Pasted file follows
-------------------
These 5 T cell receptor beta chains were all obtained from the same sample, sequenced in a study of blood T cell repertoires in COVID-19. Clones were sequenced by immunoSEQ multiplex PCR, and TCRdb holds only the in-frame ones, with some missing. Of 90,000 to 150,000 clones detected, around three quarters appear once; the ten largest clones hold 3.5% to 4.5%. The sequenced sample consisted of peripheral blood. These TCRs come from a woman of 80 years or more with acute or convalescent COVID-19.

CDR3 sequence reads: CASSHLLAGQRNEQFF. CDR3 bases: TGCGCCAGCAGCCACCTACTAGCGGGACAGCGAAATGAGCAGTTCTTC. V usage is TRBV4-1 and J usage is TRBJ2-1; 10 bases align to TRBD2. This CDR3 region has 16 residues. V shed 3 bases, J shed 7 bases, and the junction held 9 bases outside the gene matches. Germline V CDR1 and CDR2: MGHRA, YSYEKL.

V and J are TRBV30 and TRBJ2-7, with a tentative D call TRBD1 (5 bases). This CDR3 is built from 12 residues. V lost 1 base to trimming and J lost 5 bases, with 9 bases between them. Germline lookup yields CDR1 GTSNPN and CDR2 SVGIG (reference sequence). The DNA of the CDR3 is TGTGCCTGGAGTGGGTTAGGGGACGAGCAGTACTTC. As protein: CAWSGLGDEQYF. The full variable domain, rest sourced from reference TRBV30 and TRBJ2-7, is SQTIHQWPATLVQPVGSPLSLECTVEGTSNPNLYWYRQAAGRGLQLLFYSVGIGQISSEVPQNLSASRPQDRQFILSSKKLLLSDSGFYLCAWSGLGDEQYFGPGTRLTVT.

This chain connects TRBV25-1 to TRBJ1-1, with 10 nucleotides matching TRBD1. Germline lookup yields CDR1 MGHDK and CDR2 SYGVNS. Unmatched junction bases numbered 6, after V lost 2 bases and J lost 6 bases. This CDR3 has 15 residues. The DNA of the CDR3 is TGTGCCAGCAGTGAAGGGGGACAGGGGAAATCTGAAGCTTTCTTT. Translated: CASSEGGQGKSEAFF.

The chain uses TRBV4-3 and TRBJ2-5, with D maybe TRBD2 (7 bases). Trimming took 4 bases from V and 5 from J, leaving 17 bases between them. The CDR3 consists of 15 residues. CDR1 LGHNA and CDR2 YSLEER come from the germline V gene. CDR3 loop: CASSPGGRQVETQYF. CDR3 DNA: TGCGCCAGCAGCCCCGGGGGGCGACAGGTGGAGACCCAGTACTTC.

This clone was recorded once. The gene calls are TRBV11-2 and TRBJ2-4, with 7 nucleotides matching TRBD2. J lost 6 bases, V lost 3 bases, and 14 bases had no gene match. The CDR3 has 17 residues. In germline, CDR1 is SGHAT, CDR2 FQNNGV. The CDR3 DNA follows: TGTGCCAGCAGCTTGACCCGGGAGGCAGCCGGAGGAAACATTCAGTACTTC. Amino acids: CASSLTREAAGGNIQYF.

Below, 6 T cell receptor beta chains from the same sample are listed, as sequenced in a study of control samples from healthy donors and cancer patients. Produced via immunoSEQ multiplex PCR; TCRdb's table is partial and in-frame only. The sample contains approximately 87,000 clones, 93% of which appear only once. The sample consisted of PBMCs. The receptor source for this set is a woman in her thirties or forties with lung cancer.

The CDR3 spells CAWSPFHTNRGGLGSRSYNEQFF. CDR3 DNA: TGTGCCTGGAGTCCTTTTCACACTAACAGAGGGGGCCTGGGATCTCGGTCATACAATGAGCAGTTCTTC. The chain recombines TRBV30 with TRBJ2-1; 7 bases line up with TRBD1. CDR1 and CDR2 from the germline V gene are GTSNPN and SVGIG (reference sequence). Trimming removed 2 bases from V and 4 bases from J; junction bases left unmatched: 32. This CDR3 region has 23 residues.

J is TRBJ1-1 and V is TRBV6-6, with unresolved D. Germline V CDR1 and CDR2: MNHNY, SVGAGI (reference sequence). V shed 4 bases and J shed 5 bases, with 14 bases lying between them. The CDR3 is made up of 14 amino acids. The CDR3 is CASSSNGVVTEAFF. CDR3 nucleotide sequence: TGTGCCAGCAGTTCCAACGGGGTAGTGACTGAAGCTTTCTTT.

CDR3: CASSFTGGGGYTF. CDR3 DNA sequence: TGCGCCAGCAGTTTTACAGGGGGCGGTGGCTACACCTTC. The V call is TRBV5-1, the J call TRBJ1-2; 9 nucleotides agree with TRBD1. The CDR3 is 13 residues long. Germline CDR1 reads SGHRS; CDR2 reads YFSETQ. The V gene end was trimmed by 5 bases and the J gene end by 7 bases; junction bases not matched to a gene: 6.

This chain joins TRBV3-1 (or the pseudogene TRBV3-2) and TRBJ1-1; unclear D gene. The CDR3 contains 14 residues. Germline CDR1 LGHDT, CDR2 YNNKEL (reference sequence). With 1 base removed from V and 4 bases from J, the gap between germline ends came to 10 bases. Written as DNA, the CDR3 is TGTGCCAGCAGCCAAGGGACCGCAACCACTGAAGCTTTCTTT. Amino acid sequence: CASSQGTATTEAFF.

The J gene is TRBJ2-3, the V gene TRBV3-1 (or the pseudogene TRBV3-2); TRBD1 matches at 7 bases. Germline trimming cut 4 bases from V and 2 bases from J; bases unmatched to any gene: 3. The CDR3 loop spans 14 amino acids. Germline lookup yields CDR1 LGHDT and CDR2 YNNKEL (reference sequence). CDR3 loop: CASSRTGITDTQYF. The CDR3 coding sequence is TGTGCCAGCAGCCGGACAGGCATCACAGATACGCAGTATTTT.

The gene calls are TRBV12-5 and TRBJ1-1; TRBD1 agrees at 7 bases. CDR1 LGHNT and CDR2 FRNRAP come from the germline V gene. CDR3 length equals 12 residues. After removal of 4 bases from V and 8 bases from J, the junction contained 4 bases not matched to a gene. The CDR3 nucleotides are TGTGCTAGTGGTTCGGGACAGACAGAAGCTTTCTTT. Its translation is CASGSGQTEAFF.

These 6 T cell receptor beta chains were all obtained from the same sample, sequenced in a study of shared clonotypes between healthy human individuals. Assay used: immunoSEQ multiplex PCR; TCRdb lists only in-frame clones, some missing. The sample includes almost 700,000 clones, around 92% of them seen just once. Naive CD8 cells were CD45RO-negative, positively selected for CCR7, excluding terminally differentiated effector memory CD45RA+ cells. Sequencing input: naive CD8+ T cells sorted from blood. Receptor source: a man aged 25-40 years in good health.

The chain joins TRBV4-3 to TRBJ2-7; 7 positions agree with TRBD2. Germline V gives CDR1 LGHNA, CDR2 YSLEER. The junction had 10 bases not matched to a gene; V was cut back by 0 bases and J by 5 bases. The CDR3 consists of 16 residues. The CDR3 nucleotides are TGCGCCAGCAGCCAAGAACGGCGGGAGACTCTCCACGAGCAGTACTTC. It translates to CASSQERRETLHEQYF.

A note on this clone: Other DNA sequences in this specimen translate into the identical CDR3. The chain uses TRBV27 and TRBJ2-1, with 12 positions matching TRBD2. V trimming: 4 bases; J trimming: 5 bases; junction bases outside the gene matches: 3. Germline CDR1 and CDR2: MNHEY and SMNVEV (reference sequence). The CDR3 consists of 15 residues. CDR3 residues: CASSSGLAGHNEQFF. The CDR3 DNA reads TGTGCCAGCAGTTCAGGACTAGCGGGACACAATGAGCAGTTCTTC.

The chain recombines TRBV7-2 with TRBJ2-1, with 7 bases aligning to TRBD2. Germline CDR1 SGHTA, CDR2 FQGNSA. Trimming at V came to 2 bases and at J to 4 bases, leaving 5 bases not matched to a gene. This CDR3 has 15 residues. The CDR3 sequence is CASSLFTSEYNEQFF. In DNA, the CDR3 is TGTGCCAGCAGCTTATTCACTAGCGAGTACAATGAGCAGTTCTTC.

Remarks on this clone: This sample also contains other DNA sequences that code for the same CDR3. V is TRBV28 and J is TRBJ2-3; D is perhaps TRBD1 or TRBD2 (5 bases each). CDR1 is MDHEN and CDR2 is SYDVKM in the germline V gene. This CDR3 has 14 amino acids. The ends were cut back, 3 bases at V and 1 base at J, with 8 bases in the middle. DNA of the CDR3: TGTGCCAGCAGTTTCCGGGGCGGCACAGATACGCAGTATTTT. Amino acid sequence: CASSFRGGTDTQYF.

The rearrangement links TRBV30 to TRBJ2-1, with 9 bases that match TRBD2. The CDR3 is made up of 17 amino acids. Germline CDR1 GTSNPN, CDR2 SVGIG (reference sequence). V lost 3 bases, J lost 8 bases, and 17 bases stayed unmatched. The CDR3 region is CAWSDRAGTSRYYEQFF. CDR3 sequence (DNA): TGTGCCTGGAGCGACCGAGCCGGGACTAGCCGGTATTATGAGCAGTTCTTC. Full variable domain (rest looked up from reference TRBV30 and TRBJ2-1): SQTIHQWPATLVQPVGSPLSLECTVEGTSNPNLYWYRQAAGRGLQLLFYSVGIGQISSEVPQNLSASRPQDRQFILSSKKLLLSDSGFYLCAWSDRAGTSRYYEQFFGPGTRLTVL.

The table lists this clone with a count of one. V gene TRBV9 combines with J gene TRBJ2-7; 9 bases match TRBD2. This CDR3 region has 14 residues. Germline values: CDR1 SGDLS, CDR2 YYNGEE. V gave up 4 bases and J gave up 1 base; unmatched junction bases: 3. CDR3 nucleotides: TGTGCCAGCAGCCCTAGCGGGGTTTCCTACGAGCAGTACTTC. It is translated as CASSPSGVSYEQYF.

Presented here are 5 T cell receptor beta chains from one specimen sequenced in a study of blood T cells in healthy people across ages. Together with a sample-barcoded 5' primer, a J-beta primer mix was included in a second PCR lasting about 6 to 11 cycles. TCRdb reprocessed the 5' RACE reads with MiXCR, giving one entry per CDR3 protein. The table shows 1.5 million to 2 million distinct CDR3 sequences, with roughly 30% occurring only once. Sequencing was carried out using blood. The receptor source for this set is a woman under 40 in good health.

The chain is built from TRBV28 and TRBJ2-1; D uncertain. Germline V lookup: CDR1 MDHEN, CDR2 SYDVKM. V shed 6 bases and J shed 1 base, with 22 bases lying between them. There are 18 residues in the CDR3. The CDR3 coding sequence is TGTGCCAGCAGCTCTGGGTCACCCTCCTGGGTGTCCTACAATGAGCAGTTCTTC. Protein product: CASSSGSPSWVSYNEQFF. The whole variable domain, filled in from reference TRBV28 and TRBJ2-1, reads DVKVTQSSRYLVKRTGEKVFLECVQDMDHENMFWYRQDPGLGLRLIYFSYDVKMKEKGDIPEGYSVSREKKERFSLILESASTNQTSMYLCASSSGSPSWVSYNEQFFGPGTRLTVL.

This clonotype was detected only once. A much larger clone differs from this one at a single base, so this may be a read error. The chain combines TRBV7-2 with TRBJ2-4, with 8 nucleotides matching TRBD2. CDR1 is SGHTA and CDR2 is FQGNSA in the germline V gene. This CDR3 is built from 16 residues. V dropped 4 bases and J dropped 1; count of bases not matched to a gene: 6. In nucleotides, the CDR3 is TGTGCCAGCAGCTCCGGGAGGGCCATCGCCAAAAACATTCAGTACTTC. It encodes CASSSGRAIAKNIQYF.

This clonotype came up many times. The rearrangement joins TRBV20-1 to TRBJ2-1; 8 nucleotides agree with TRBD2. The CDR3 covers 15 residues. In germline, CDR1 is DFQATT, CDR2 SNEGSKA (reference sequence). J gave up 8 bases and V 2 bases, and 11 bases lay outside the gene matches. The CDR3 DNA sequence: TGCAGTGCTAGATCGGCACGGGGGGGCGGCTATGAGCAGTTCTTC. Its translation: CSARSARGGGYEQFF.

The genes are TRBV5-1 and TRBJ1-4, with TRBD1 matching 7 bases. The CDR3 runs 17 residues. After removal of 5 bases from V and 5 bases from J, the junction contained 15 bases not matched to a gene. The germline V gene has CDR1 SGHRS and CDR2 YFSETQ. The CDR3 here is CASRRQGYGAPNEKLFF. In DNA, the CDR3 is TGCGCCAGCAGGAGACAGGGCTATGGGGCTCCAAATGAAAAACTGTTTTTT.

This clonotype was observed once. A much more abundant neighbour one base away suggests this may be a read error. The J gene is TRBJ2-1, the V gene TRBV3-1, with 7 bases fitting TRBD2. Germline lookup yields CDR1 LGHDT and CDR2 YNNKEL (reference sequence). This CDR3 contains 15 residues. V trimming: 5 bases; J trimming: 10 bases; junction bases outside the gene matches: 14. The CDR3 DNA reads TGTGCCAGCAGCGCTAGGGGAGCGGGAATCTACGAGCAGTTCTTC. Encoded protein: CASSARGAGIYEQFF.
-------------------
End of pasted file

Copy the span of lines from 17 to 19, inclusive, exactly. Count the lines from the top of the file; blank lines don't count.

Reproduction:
The chain recombines TRBV7-2 with TRBJ2-1, with 7 bases aligning to TRBD2. Germline CDR1 SGHTA, CDR2 FQGNSA. Trimming at V came to 2 bases and at J to 4 bases, leaving 5 bases not matched to a gene. This CDR3 has 15 residues. The CDR3 sequence is CASSLFTSEYNEQFF. In DNA, the CDR3 is TGTGCCAGCAGCTTATTCACTAGCGAGTACAATGAGCAGTTCTTC.

Remarks on this clone: This sample also contains other DNA sequences that code for the same CDR3. V is TRBV28 and J is TRBJ2-3; D is perhaps TRBD1 or TRBD2 (5 bases each). CDR1 is MDHEN and CDR2 is SYDVKM in the germline V gene. This CDR3 has 14 amino acids. The ends were cut back, 3 bases at V and 1 base at J, with 8 bases in the middle. DNA of the CDR3: TGTGCCAGCAGTTTCCGGGGCGGCACAGATACGCAGTATTTT. Amino acid sequence: CASSFRGGTDTQYF.

The rearrangement links TRBV30 to TRBJ2-1, with 9 bases that match TRBD2. The CDR3 is made up of 17 amino acids. Germline CDR1 GTSNPN, CDR2 SVGIG (reference sequence). V lost 3 bases, J lost 8 bases, and 17 bases stayed unmatched. The CDR3 region is CAWSDRAGTSRYYEQFF. CDR3 sequence (DNA): TGTGCCTGGAGCGACCGAGCCGGGACTAGCCGGTATTATGAGCAGTTCTTC. Full variable domain (rest looked up from reference TRBV30 and TRBJ2-1): SQTIHQWPATLVQPVGSPLSLECTVEGTSNPNLYWYRQAAGRGLQLLFYSVGIGQISSEVPQNLSASRPQDRQFILSSKKLLLSDSGFYLCAWSDRAGTSRYYEQFFGPGTRLTVL.